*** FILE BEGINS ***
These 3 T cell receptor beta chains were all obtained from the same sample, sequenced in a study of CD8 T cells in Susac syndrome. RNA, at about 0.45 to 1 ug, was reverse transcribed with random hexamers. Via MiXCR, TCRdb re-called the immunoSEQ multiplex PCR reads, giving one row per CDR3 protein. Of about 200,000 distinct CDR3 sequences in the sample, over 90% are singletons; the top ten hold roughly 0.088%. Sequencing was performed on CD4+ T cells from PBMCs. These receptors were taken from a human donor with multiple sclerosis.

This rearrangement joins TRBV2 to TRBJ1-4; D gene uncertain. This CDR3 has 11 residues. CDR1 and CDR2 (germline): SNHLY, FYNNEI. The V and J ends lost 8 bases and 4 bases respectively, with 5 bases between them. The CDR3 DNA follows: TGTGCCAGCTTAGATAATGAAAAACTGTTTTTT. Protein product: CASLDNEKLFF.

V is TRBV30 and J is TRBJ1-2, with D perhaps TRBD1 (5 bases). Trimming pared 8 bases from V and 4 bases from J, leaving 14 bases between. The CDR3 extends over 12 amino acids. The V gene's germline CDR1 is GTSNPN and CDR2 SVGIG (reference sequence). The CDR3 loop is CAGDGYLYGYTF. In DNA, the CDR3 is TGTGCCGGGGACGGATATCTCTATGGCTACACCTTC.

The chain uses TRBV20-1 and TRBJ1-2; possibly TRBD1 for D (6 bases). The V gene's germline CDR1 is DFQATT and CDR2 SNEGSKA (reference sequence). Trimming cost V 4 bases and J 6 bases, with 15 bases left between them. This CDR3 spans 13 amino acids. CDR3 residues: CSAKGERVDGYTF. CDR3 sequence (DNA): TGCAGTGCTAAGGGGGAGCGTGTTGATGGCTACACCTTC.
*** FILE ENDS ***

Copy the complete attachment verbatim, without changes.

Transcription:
These 3 T cell receptor beta chains were all obtained from the same sample, sequenced in a study of CD8 T cells in Susac syndrome. RNA, at about 0.45 to 1 ug, was reverse transcribed with random hexamers. Via MiXCR, TCRdb re-called the immunoSEQ multiplex PCR reads, giving one row per CDR3 protein. Of about 200,000 distinct CDR3 sequences in the sample, over 90% are singletons; the top ten hold roughly 0.088%. Sequencing was performed on CD4+ T cells from PBMCs. These receptors were taken from a human donor with multiple sclerosis.

This rearrangement joins TRBV2 to TRBJ1-4; D gene uncertain. This CDR3 has 11 residues. CDR1 and CDR2 (germline): SNHLY, FYNNEI. The V and J ends lost 8 bases and 4 bases respectively, with 5 bases between them. The CDR3 DNA follows: TGTGCCAGCTTAGATAATGAAAAACTGTTTTTT. Protein product: CASLDNEKLFF.

V is TRBV30 and J is TRBJ1-2, with D perhaps TRBD1 (5 bases). Trimming pared 8 bases from V and 4 bases from J, leaving 14 bases between. The CDR3 extends over 12 amino acids. The V gene's germline CDR1 is GTSNPN and CDR2 SVGIG (reference sequence). The CDR3 loop is CAGDGYLYGYTF. In DNA, the CDR3 is TGTGCCGGGGACGGATATCTCTATGGCTACACCTTC.

The chain uses TRBV20-1 and TRBJ1-2; possibly TRBD1 for D (6 bases). The V gene's germline CDR1 is DFQATT and CDR2 SNEGSKA (reference sequence). Trimming cost V 4 bases and J 6 bases, with 15 bases left between them. This CDR3 spans 13 amino acids. CDR3 residues: CSAKGERVDGYTF. CDR3 sequence (DNA): TGCAGTGCTAAGGGGGAGCGTGTTGATGGCTACACCTTC.